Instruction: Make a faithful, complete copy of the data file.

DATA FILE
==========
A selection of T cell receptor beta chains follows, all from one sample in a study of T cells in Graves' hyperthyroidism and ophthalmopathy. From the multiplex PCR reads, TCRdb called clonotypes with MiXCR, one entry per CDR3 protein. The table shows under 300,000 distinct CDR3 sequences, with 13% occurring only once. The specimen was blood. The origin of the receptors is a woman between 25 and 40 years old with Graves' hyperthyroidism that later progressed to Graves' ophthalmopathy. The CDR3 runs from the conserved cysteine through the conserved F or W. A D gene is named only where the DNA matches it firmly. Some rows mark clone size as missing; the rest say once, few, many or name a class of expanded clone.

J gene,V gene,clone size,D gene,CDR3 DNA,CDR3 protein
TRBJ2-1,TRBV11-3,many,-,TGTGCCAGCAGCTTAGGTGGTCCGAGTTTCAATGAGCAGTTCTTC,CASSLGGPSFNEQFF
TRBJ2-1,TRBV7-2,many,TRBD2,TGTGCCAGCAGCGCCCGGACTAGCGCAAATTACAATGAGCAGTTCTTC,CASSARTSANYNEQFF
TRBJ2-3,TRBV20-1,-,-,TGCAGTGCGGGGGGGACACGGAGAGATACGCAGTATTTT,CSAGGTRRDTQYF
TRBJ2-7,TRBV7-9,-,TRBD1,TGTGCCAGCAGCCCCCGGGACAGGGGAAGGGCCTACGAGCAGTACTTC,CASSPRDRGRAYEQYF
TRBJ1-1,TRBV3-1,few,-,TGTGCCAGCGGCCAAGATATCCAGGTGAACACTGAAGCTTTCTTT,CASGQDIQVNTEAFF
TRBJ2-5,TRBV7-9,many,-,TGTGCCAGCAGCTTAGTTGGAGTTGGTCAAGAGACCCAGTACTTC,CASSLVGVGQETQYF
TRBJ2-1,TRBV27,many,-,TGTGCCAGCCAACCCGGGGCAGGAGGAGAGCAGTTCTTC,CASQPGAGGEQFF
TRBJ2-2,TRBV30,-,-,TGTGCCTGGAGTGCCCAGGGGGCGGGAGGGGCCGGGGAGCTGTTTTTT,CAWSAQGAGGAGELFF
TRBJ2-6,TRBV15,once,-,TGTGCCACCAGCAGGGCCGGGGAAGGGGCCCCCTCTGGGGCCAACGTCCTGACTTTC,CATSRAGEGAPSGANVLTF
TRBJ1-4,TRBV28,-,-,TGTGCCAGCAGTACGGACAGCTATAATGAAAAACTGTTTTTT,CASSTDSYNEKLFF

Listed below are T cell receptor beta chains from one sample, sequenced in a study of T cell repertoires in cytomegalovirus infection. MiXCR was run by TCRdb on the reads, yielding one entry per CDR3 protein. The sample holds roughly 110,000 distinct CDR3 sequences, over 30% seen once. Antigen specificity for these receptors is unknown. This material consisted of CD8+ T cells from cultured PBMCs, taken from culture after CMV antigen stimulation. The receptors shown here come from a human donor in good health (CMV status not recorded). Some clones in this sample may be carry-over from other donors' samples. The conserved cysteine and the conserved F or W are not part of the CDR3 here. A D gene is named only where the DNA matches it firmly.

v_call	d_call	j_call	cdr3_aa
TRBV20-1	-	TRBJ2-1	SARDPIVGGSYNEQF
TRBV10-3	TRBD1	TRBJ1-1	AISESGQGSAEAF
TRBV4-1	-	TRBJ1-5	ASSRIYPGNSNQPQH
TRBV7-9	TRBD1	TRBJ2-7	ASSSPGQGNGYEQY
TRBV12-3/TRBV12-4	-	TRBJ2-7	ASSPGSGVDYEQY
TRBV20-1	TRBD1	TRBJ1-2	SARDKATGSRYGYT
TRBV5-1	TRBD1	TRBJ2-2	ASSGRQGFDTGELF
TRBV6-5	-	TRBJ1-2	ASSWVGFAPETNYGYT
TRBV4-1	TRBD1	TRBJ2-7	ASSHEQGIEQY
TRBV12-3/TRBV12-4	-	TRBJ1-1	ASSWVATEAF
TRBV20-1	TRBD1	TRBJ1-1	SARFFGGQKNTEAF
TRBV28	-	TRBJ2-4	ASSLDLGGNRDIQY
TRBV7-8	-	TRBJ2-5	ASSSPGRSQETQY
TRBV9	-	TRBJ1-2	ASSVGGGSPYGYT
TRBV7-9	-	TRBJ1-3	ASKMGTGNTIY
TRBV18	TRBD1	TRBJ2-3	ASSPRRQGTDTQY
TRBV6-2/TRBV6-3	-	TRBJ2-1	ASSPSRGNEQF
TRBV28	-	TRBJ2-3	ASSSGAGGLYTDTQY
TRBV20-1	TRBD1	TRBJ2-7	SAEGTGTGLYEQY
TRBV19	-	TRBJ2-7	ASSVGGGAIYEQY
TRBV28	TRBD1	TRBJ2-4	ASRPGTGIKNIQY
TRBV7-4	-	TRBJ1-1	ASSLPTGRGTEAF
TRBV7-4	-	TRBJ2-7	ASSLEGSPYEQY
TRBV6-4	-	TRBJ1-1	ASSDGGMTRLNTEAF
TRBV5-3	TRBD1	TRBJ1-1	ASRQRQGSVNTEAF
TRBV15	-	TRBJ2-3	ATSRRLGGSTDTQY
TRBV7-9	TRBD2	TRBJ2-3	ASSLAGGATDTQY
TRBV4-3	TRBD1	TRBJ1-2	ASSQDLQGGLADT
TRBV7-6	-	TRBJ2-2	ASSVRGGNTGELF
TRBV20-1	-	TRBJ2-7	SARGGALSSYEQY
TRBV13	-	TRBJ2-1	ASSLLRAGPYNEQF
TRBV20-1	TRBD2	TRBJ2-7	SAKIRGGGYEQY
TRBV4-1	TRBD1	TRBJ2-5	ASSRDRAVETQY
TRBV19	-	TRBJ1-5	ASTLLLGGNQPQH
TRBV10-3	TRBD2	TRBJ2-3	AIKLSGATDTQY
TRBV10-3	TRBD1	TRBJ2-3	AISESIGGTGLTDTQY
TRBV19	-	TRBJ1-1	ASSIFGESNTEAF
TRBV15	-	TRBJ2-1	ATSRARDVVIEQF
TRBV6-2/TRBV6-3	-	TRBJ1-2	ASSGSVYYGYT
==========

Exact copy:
A selection of T cell receptor beta chains follows, all from one sample in a study of T cells in Graves' hyperthyroidism and ophthalmopathy. From the multiplex PCR reads, TCRdb called clonotypes with MiXCR, one entry per CDR3 protein. The table shows under 300,000 distinct CDR3 sequences, with 13% occurring only once. The specimen was blood. The origin of the receptors is a woman between 25 and 40 years old with Graves' hyperthyroidism that later progressed to Graves' ophthalmopathy. The CDR3 runs from the conserved cysteine through the conserved F or W. A D gene is named only where the DNA matches it firmly. Some rows mark clone size as missing; the rest say once, few, many or name a class of expanded clone.

J gene,V gene,clone size,D gene,CDR3 DNA,CDR3 protein
TRBJ2-1,TRBV11-3,many,-,TGTGCCAGCAGCTTAGGTGGTCCGAGTTTCAATGAGCAGTTCTTC,CASSLGGPSFNEQFF
TRBJ2-1,TRBV7-2,many,TRBD2,TGTGCCAGCAGCGCCCGGACTAGCGCAAATTACAATGAGCAGTTCTTC,CASSARTSANYNEQFF
TRBJ2-3,TRBV20-1,-,-,TGCAGTGCGGGGGGGACACGGAGAGATACGCAGTATTTT,CSAGGTRRDTQYF
TRBJ2-7,TRBV7-9,-,TRBD1,TGTGCCAGCAGCCCCCGGGACAGGGGAAGGGCCTACGAGCAGTACTTC,CASSPRDRGRAYEQYF
TRBJ1-1,TRBV3-1,few,-,TGTGCCAGCGGCCAAGATATCCAGGTGAACACTGAAGCTTTCTTT,CASGQDIQVNTEAFF
TRBJ2-5,TRBV7-9,many,-,TGTGCCAGCAGCTTAGTTGGAGTTGGTCAAGAGACCCAGTACTTC,CASSLVGVGQETQYF
TRBJ2-1,TRBV27,many,-,TGTGCCAGCCAACCCGGGGCAGGAGGAGAGCAGTTCTTC,CASQPGAGGEQFF
TRBJ2-2,TRBV30,-,-,TGTGCCTGGAGTGCCCAGGGGGCGGGAGGGGCCGGGGAGCTGTTTTTT,CAWSAQGAGGAGELFF
TRBJ2-6,TRBV15,once,-,TGTGCCACCAGCAGGGCCGGGGAAGGGGCCCCCTCTGGGGCCAACGTCCTGACTTTC,CATSRAGEGAPSGANVLTF
TRBJ1-4,TRBV28,-,-,TGTGCCAGCAGTACGGACAGCTATAATGAAAAACTGTTTTTT,CASSTDSYNEKLFF

Listed below are T cell receptor beta chains from one sample, sequenced in a study of T cell repertoires in cytomegalovirus infection. MiXCR was run by TCRdb on the reads, yielding one entry per CDR3 protein. The sample holds roughly 110,000 distinct CDR3 sequences, over 30% seen once. Antigen specificity for these receptors is unknown. This material consisted of CD8+ T cells from cultured PBMCs, taken from culture after CMV antigen stimulation. The receptors shown here come from a human donor in good health (CMV status not recorded). Some clones in this sample may be carry-over from other donors' samples. The conserved cysteine and the conserved F or W are not part of the CDR3 here. A D gene is named only where the DNA matches it firmly.

v_call	d_call	j_call	cdr3_aa
TRBV20-1	-	TRBJ2-1	SARDPIVGGSYNEQF
TRBV10-3	TRBD1	TRBJ1-1	AISESGQGSAEAF
TRBV4-1	-	TRBJ1-5	ASSRIYPGNSNQPQH
TRBV7-9	TRBD1	TRBJ2-7	ASSSPGQGNGYEQY
TRBV12-3/TRBV12-4	-	TRBJ2-7	ASSPGSGVDYEQY
TRBV20-1	TRBD1	TRBJ1-2	SARDKATGSRYGYT
TRBV5-1	TRBD1	TRBJ2-2	ASSGRQGFDTGELF
TRBV6-5	-	TRBJ1-2	ASSWVGFAPETNYGYT
TRBV4-1	TRBD1	TRBJ2-7	ASSHEQGIEQY
TRBV12-3/TRBV12-4	-	TRBJ1-1	ASSWVATEAF
TRBV20-1	TRBD1	TRBJ1-1	SARFFGGQKNTEAF
TRBV28	-	TRBJ2-4	ASSLDLGGNRDIQY
TRBV7-8	-	TRBJ2-5	ASSSPGRSQETQY
TRBV9	-	TRBJ1-2	ASSVGGGSPYGYT
TRBV7-9	-	TRBJ1-3	ASKMGTGNTIY
TRBV18	TRBD1	TRBJ2-3	ASSPRRQGTDTQY
TRBV6-2/TRBV6-3	-	TRBJ2-1	ASSPSRGNEQF
TRBV28	-	TRBJ2-3	ASSSGAGGLYTDTQY
TRBV20-1	TRBD1	TRBJ2-7	SAEGTGTGLYEQY
TRBV19	-	TRBJ2-7	ASSVGGGAIYEQY
TRBV28	TRBD1	TRBJ2-4	ASRPGTGIKNIQY
TRBV7-4	-	TRBJ1-1	ASSLPTGRGTEAF
TRBV7-4	-	TRBJ2-7	ASSLEGSPYEQY
TRBV6-4	-	TRBJ1-1	ASSDGGMTRLNTEAF
TRBV5-3	TRBD1	TRBJ1-1	ASRQRQGSVNTEAF
TRBV15	-	TRBJ2-3	ATSRRLGGSTDTQY
TRBV7-9	TRBD2	TRBJ2-3	ASSLAGGATDTQY
TRBV4-3	TRBD1	TRBJ1-2	ASSQDLQGGLADT
TRBV7-6	-	TRBJ2-2	ASSVRGGNTGELF
TRBV20-1	-	TRBJ2-7	SARGGALSSYEQY
TRBV13	-	TRBJ2-1	ASSLLRAGPYNEQF
TRBV20-1	TRBD2	TRBJ2-7	SAKIRGGGYEQY
TRBV4-1	TRBD1	TRBJ2-5	ASSRDRAVETQY
TRBV19	-	TRBJ1-5	ASTLLLGGNQPQH
TRBV10-3	TRBD2	TRBJ2-3	AIKLSGATDTQY
TRBV10-3	TRBD1	TRBJ2-3	AISESIGGTGLTDTQY
TRBV19	-	TRBJ1-1	ASSIFGESNTEAF
TRBV15	-	TRBJ2-1	ATSRARDVVIEQF
TRBV6-2/TRBV6-3	-	TRBJ1-2	ASSGSVYYGYT